Several recommendations for future policy should be noted. If an individual with OUD remains in care, improves, and then stabilizes during care, then receipt of increased THDs is merited. Misaligned financial incentives should not dictate care or serve as a barrier to long-term recovery. Decreasing THDs without a clinical indication to do so (e.g., lapse in care, return to nonprescribed opioid use, co-occurring substance use) can rob individuals of their dignity and freedom to access their medication in the least restrictive manner possible. Regulatory reform is salient to ensure equitable enforcement of THD policies at OTPs that is evidence based and affirms the humanity of people with OUD.

Policy recommendations include financial restructuring to ensure that providers are reimbursed on the basis of overall provision of care as opposed to daily methadone dosing, as has already been implemented for Medicaid in New York State.24 Furthermore, federal mandates are necessary for collection of data to better understand and address barriers to implementing the SAMHSA exemptions, including financial relief and increased reimbursement flexibility for OTPs struggling to remain financially solvent.

OTPs are witnessing how COVID-19 emergency housing interventions can interact positively with substance use treatment, adding to the evidence that housing can be a stabilizing force in addiction recovery. Emergency housing interventions during COVID-19, especially those targeting individuals with substance use disorders, have the potential to not only stabilize individuals in treatment but also reduce arrests and assaults and increase uptake of medical care. These benefits have prompted the California government to dedicate $1.3 billion to purchase hotels that will be transformed into supportive housing, and Governor Gavin Newsom has proposed an additional $1.75 billion to acquire more property for supportive housing. Yet, cities such as New York are already sundowning their COVID-19 hotel programs as they anticipate cases becoming more manageable. This approach is concerning given the incidence of more infectious COVID-19 variants.

Even more troubling is the expected nationwide increase in the number of individuals experiencing homelessness with the ending of the federal eviction moratorium. Rather than reversing early signs of progress seen during the COVID-19 pandemic, federal, state, and local governments working with populations experiencing comorbid substance use and homelessness should consider extending COVID-19 housing interventions to expand the impact and reach of these services.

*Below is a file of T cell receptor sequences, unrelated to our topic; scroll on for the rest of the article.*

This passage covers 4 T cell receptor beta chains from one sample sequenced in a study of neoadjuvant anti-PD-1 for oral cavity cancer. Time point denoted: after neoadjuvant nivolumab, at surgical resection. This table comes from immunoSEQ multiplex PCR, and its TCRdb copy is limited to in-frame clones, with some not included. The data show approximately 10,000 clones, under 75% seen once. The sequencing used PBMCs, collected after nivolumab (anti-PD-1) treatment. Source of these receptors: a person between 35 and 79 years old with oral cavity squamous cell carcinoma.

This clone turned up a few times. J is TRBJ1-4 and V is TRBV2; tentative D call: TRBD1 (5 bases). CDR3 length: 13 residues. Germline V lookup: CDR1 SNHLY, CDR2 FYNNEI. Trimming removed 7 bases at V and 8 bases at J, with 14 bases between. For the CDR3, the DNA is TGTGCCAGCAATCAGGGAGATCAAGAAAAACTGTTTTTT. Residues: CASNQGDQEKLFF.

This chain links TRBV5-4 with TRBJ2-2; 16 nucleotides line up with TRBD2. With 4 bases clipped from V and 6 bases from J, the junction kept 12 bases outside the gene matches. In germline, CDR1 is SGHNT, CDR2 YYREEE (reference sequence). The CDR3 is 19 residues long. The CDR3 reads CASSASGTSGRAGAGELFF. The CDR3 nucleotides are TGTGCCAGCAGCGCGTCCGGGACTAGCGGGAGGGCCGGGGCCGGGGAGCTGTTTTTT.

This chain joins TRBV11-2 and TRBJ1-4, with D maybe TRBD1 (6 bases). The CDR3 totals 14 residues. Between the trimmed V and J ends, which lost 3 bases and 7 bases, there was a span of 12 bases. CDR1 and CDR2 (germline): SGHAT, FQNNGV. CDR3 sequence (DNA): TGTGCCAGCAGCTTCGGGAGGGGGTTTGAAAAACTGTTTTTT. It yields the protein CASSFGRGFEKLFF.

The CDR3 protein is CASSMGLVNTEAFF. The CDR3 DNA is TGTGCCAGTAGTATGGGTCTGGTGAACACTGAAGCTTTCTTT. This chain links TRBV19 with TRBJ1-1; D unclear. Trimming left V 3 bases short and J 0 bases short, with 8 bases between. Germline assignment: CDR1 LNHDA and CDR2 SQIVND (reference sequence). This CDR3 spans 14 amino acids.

Experiences to date support that uninterrupted methadone delivery in prison is possible during challenging times. Precautions instituted early by prisons can facilitate treatment stability, and we found that individuals who were provided with THDs and reentered the community transitioned seamlessly to community OTPs while adequately managing their medication (see Wyatt et al., p. S143). Such experiences suggest opportunities for research to inform models that enhance the outcomes of the treatment cascade from prison to community.

Studies of individuals receiving MMT after incarceration with longer follow-up periods are needed to identify factors contributing to community treatment retention given the variations in MMT and buprenorphine prescribing practices during COVID-19. Understanding effects on retention can inform successful implementation of MMT services for incarcerated populations during and after the pandemic to narrow the treatment gap encountered in US prisons.

As COVID-19 vaccination rates rise and the United States looks to the future in planning its recovery, it is imperative to recognize policy opportunities offered during the pandemic to reenvision methadone treatment. Centering treatment on the needs of individuals with OUD rather than on systems of surveillance, stigma, and punishment is critical. Expansion of THD exemptions during the pandemic has offered insights into MMT’s potential for patient benefit, especially when structures are created to support individuals through housing, community connections, and other social elements.